US Suicide Rates Are The Highest They've Been Since World War II, According To The CDC

June 20, 2019 | Julia Reinstein | BuzzFeed News

US suicide rates are the highest they've been since World War II, federal health officials said Thursday, with the rise particularly acute among indigenous women. William Kerr, director of the NIAAA Alcohol Research Center at the Public Health Institute's Alcohol Research Group, discusses with BuzzFeed News how the nation's opioid crisis and alcohol use among family members could be contributing factors to the rise in suicide among indigenous people.  more

Editorial: California Legislature Must Extend Clean-air Checks to Trucks

June 20, 2019 | San Francisco Chronicle's Editorial Board | San Francisco Chronicle

Californians who endure the hassle and expense of having their vehicles smog-checked every other year might be surprised and irritated to learn that those big-rig diesels are exempt from such thorough scrutiny. Residents near ports, rail yards, warehouse hubs or highways with heavy truck traffic who are breathing the exhaust might be even more perturbed to know about the loophole in state law. In this piece, The Chronicle’s editorial board covers Senate Bill 210, backed by Public Health Institute and our allies in the environmental and health communities, would close that gaping loophole.  more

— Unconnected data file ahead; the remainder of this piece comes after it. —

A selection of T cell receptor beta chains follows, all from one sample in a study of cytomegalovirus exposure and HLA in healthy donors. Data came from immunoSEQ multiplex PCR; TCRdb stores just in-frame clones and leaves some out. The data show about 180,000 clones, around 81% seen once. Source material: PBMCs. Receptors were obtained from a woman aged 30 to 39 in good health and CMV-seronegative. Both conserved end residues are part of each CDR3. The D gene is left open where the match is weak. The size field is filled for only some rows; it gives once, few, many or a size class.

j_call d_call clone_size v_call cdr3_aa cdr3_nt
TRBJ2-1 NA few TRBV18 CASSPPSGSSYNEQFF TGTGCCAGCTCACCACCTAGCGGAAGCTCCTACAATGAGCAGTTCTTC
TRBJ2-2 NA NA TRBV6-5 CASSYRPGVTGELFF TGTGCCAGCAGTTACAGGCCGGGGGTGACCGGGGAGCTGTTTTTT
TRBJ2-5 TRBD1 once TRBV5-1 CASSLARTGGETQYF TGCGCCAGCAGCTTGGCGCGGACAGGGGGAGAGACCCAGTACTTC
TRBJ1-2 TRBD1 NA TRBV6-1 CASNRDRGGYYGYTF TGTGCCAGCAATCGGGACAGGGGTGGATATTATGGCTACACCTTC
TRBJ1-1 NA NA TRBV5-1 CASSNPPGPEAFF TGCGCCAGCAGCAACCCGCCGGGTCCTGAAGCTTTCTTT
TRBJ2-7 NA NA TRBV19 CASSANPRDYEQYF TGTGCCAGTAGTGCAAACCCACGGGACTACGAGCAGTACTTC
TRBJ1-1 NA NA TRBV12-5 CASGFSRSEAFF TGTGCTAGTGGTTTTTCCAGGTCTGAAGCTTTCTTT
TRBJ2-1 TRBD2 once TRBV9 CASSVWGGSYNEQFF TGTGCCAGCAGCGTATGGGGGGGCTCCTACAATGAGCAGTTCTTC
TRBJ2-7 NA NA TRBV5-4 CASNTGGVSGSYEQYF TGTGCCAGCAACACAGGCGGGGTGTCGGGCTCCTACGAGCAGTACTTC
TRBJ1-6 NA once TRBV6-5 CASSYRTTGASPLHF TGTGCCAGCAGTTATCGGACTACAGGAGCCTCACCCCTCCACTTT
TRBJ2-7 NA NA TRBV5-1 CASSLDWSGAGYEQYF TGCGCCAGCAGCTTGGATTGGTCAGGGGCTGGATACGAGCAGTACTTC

What Three Generations of California Families Can Tell Us About the Links Between Our Health and Our Environment

May 16, 2019 | Lindsey Konkel | Ensia

Now in its seventh decade, PHI's Child Health and Development Studies (CHDS) is one of the world’s longest running and likely one of the most diverse familial health studies. This Ensia piece recounts the stories for the participants of the CHDS. All volunteer participants have contributed their data to help answer some questions relating to the medical and scientific knowledge about pregnancy, childbirth, and child development, and have added to available scientific information concerning adult health and disease.  more

These Policies were Supposed to Stop Pregnant Women from Drinking. New Study Says They’re Hurting Babies

May 08, 2019 | Anna North | Vox

New research from PHI's Alcohol Research Group and UCSF's Advancing New Standards in Reproductive Health suggests that certain efforts intended to stop pregnant women from drinking—including some that have been in place for more than forty years—could be backfiring. Their study, published in PLOS ONE, looked at policies including posting warning signs in bars and restaurants, and policies that define drinking while pregnant as child abuse or neglect. They found these efforts are associated with worse health outcomes for babies—in part because they can actually discourage women from seeking prenatal care.

Read news coverage from Vox.  more

More Monterey County schools to get heads up when pesticides are being sprayed nearby

April 24, 2019 | Eduardo Cuevas | The Californian

A 2014 study by the California Environmental Health Tracking Program—a collaboration with PHI and the state Department of Public Health—found Monterey County had some of the state's highest percentages of schools nearby where pesticides are applied. Seven North Monterey County schools will now receive advanced notice when pesticides are going to be sprayed on crops near schools.  more